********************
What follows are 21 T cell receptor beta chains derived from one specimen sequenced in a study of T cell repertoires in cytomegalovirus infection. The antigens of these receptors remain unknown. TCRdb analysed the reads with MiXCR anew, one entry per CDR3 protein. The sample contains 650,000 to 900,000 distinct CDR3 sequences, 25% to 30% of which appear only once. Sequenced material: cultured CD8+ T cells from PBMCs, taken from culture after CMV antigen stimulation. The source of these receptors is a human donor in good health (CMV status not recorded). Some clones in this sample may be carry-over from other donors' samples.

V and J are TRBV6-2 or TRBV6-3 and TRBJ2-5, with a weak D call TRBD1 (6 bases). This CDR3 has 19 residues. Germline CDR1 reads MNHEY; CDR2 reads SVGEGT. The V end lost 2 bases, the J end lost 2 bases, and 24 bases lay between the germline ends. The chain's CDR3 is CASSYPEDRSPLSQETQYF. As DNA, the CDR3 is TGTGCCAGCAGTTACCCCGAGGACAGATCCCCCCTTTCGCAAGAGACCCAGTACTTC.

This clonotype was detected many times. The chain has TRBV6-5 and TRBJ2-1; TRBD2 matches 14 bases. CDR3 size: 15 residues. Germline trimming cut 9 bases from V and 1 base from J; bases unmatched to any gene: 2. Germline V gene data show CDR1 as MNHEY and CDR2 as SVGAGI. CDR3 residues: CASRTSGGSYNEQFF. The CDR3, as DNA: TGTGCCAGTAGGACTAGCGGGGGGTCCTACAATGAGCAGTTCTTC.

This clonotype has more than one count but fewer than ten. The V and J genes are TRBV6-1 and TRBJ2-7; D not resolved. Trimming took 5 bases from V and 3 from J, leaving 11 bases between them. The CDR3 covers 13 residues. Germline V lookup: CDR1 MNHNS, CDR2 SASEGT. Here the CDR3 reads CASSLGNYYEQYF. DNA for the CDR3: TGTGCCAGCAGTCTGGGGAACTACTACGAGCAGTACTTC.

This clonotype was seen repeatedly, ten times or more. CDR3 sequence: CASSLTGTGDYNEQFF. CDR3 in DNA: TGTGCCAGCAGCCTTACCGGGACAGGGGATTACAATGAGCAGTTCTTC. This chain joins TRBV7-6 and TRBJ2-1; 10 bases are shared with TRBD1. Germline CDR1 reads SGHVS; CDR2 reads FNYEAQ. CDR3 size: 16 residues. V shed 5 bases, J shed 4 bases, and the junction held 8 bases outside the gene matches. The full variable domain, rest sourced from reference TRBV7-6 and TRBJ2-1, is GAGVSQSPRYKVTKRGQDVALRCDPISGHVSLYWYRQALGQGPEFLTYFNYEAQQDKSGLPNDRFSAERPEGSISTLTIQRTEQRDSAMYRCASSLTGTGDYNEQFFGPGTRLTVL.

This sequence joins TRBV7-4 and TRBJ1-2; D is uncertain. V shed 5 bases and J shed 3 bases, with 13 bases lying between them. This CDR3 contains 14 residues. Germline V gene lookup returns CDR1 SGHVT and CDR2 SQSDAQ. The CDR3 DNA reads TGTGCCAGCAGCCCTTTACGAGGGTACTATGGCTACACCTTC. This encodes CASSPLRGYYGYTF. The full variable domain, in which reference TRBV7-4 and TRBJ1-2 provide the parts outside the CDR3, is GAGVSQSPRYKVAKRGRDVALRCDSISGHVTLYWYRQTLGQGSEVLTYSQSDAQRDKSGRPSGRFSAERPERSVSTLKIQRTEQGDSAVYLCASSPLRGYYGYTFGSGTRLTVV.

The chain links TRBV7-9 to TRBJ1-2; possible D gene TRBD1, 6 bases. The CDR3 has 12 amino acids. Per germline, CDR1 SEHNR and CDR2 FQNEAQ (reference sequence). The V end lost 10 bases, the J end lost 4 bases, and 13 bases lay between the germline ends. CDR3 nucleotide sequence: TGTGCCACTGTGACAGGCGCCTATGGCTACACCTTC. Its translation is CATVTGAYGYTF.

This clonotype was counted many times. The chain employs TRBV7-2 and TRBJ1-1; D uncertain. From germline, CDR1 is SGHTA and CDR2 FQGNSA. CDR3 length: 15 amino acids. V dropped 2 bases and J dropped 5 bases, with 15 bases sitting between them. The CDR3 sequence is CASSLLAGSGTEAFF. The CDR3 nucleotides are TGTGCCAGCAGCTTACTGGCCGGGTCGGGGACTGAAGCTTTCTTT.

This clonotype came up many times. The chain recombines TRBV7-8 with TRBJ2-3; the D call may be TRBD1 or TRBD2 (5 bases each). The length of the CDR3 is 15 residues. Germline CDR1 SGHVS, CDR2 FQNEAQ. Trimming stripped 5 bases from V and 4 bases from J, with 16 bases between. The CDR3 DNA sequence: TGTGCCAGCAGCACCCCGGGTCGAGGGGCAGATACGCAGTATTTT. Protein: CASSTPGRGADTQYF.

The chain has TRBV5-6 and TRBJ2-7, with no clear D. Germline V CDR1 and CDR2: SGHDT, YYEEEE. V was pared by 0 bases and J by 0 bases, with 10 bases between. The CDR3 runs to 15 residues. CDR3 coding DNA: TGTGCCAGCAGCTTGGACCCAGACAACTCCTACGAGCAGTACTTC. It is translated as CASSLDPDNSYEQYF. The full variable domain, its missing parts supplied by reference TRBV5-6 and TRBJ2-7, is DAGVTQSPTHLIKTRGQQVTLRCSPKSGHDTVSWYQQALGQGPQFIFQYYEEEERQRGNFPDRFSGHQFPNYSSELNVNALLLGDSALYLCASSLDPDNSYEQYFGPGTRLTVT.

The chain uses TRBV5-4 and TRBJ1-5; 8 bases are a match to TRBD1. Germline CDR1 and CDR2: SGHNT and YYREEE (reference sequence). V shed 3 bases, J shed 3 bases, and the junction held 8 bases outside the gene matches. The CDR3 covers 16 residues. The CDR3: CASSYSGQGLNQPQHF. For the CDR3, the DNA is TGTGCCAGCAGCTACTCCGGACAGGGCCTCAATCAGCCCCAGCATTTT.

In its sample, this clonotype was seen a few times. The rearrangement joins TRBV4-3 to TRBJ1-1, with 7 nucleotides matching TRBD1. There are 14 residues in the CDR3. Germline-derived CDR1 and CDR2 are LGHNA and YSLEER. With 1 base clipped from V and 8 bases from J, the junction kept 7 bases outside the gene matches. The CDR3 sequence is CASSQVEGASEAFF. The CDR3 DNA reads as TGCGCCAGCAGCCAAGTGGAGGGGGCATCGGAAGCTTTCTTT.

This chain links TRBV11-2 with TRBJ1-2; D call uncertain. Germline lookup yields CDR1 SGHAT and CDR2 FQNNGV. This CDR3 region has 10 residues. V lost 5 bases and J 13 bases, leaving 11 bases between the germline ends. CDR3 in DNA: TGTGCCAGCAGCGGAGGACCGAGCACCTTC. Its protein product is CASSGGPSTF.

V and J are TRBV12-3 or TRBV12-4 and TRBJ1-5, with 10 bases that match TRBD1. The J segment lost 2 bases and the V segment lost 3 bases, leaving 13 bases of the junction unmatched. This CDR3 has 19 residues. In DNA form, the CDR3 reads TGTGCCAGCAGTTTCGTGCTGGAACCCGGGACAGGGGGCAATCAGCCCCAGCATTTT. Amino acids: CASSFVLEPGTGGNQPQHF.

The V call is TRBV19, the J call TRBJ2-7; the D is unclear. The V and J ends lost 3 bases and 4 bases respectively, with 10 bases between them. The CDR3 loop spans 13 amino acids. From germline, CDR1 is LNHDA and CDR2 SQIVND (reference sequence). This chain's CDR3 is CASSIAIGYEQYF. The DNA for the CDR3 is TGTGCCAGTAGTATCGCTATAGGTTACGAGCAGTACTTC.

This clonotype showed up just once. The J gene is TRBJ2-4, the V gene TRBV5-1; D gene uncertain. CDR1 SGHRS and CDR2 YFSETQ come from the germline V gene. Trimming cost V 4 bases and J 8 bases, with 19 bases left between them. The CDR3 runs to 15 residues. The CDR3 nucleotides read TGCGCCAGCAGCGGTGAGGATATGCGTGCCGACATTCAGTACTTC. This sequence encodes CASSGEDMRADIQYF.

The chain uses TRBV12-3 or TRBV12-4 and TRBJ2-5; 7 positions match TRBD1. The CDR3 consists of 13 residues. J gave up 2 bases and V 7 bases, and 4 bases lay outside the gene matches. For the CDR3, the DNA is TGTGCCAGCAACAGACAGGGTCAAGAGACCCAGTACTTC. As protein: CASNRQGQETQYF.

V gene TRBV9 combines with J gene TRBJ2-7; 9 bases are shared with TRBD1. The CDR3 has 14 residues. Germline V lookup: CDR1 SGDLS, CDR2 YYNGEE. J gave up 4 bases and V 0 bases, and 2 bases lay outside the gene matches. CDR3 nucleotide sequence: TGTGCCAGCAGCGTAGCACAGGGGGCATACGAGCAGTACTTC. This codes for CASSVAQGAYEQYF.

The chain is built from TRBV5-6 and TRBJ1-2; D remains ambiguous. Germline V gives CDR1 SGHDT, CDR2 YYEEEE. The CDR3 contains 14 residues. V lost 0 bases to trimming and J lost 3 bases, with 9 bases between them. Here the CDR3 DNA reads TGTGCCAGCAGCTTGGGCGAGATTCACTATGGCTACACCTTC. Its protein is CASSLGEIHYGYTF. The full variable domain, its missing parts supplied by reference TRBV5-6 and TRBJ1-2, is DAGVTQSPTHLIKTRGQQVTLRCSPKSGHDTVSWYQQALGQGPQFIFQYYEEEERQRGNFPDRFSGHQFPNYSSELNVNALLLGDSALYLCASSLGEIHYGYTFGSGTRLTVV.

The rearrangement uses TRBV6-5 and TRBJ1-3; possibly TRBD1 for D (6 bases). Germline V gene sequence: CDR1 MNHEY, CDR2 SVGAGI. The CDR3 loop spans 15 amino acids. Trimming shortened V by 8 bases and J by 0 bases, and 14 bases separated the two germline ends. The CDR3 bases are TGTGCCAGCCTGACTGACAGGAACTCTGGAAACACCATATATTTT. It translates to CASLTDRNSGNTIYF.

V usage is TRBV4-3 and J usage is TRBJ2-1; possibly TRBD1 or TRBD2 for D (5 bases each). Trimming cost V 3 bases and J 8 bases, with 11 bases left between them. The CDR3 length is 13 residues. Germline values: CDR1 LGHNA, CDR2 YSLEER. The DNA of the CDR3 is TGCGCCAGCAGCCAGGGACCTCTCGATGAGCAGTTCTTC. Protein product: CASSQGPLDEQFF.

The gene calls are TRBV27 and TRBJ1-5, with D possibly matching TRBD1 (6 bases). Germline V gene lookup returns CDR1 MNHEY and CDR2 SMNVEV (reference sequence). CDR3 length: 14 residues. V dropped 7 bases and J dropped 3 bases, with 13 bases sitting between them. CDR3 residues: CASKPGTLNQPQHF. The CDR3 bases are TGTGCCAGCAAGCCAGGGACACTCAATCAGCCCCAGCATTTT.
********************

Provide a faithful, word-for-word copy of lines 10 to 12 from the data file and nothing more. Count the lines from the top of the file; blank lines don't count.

The chain has TRBV5-6 and TRBJ2-7, with no clear D. Germline V CDR1 and CDR2: SGHDT, YYEEEE. V was pared by 0 bases and J by 0 bases, with 10 bases between. The CDR3 runs to 15 residues. CDR3 coding DNA: TGTGCCAGCAGCTTGGACCCAGACAACTCCTACGAGCAGTACTTC. It is translated as CASSLDPDNSYEQYF. The full variable domain, its missing parts supplied by reference TRBV5-6 and TRBJ2-7, is DAGVTQSPTHLIKTRGQQVTLRCSPKSGHDTVSWYQQALGQGPQFIFQYYEEEERQRGNFPDRFSGHQFPNYSSELNVNALLLGDSALYLCASSLDPDNSYEQYFGPGTRLTVT.

The chain uses TRBV5-4 and TRBJ1-5; 8 bases are a match to TRBD1. Germline CDR1 and CDR2: SGHNT and YYREEE (reference sequence). V shed 3 bases, J shed 3 bases, and the junction held 8 bases outside the gene matches. The CDR3 covers 16 residues. The CDR3: CASSYSGQGLNQPQHF. For the CDR3, the DNA is TGTGCCAGCAGCTACTCCGGACAGGGCCTCAATCAGCCCCAGCATTTT.

In its sample, this clonotype was seen a few times. The rearrangement joins TRBV4-3 to TRBJ1-1, with 7 nucleotides matching TRBD1. There are 14 residues in the CDR3. Germline-derived CDR1 and CDR2 are LGHNA and YSLEER. With 1 base clipped from V and 8 bases from J, the junction kept 7 bases outside the gene matches. The CDR3 sequence is CASSQVEGASEAFF. The CDR3 DNA reads as TGCGCCAGCAGCCAAGTGGAGGGGGCATCGGAAGCTTTCTTT.